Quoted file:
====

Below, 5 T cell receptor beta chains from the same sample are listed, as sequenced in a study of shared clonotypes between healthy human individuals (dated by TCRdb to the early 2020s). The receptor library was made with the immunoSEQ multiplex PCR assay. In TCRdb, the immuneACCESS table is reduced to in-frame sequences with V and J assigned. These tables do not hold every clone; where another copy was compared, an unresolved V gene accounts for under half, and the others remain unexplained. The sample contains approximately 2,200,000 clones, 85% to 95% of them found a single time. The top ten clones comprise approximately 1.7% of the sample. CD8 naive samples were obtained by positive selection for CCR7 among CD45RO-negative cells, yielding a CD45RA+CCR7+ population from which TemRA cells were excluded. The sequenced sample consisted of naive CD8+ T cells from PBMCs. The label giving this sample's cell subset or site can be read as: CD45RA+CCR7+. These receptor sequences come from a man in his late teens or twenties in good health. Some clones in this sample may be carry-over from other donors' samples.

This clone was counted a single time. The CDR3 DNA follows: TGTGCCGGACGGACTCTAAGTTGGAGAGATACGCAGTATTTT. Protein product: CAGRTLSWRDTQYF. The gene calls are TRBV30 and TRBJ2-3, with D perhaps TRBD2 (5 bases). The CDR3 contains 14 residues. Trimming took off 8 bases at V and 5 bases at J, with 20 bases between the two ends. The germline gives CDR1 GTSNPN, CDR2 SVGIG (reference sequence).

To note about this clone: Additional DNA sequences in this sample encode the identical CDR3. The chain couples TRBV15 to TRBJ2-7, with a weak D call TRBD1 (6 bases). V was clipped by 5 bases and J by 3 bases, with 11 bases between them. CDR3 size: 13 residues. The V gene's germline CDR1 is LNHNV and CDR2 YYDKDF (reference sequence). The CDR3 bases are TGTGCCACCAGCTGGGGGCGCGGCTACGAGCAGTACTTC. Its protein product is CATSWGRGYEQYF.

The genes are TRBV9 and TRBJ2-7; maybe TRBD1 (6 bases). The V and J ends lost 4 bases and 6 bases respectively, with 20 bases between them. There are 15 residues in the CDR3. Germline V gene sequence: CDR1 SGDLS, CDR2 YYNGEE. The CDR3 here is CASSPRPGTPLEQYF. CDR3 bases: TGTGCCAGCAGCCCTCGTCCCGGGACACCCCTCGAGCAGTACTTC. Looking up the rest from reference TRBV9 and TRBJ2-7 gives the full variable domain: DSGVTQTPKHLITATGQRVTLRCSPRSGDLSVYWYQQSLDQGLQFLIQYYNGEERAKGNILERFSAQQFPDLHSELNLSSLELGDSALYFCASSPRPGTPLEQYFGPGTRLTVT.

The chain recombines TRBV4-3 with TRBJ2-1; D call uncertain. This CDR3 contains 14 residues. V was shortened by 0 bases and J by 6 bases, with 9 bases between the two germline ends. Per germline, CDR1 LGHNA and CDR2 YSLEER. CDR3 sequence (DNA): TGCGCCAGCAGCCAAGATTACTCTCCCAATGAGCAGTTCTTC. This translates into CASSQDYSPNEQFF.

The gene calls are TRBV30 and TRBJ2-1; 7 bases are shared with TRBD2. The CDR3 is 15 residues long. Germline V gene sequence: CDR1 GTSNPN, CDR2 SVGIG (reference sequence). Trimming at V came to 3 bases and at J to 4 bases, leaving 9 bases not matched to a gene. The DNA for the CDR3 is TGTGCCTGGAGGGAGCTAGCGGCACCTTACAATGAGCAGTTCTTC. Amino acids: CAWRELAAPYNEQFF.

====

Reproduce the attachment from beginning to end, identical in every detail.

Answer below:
Below, 5 T cell receptor beta chains from the same sample are listed, as sequenced in a study of shared clonotypes between healthy human individuals (dated by TCRdb to the early 2020s). The receptor library was made with the immunoSEQ multiplex PCR assay. In TCRdb, the immuneACCESS table is reduced to in-frame sequences with V and J assigned. These tables do not hold every clone; where another copy was compared, an unresolved V gene accounts for under half, and the others remain unexplained. The sample contains approximately 2,200,000 clones, 85% to 95% of them found a single time. The top ten clones comprise approximately 1.7% of the sample. CD8 naive samples were obtained by positive selection for CCR7 among CD45RO-negative cells, yielding a CD45RA+CCR7+ population from which TemRA cells were excluded. The sequenced sample consisted of naive CD8+ T cells from PBMCs. The label giving this sample's cell subset or site can be read as: CD45RA+CCR7+. These receptor sequences come from a man in his late teens or twenties in good health. Some clones in this sample may be carry-over from other donors' samples.

This clone was counted a single time. The CDR3 DNA follows: TGTGCCGGACGGACTCTAAGTTGGAGAGATACGCAGTATTTT. Protein product: CAGRTLSWRDTQYF. The gene calls are TRBV30 and TRBJ2-3, with D perhaps TRBD2 (5 bases). The CDR3 contains 14 residues. Trimming took off 8 bases at V and 5 bases at J, with 20 bases between the two ends. The germline gives CDR1 GTSNPN, CDR2 SVGIG (reference sequence).

To note about this clone: Additional DNA sequences in this sample encode the identical CDR3. The chain couples TRBV15 to TRBJ2-7, with a weak D call TRBD1 (6 bases). V was clipped by 5 bases and J by 3 bases, with 11 bases between them. CDR3 size: 13 residues. The V gene's germline CDR1 is LNHNV and CDR2 YYDKDF (reference sequence). The CDR3 bases are TGTGCCACCAGCTGGGGGCGCGGCTACGAGCAGTACTTC. Its protein product is CATSWGRGYEQYF.

The genes are TRBV9 and TRBJ2-7; maybe TRBD1 (6 bases). The V and J ends lost 4 bases and 6 bases respectively, with 20 bases between them. There are 15 residues in the CDR3. Germline V gene sequence: CDR1 SGDLS, CDR2 YYNGEE. The CDR3 here is CASSPRPGTPLEQYF. CDR3 bases: TGTGCCAGCAGCCCTCGTCCCGGGACACCCCTCGAGCAGTACTTC. Looking up the rest from reference TRBV9 and TRBJ2-7 gives the full variable domain: DSGVTQTPKHLITATGQRVTLRCSPRSGDLSVYWYQQSLDQGLQFLIQYYNGEERAKGNILERFSAQQFPDLHSELNLSSLELGDSALYFCASSPRPGTPLEQYFGPGTRLTVT.

The chain recombines TRBV4-3 with TRBJ2-1; D call uncertain. This CDR3 contains 14 residues. V was shortened by 0 bases and J by 6 bases, with 9 bases between the two germline ends. Per germline, CDR1 LGHNA and CDR2 YSLEER. CDR3 sequence (DNA): TGCGCCAGCAGCCAAGATTACTCTCCCAATGAGCAGTTCTTC. This translates into CASSQDYSPNEQFF.

The gene calls are TRBV30 and TRBJ2-1; 7 bases are shared with TRBD2. The CDR3 is 15 residues long. Germline V gene sequence: CDR1 GTSNPN, CDR2 SVGIG (reference sequence). Trimming at V came to 3 bases and at J to 4 bases, leaving 9 bases not matched to a gene. The DNA for the CDR3 is TGTGCCTGGAGGGAGCTAGCGGCACCTTACAATGAGCAGTTCTTC. Amino acids: CAWRELAAPYNEQFF.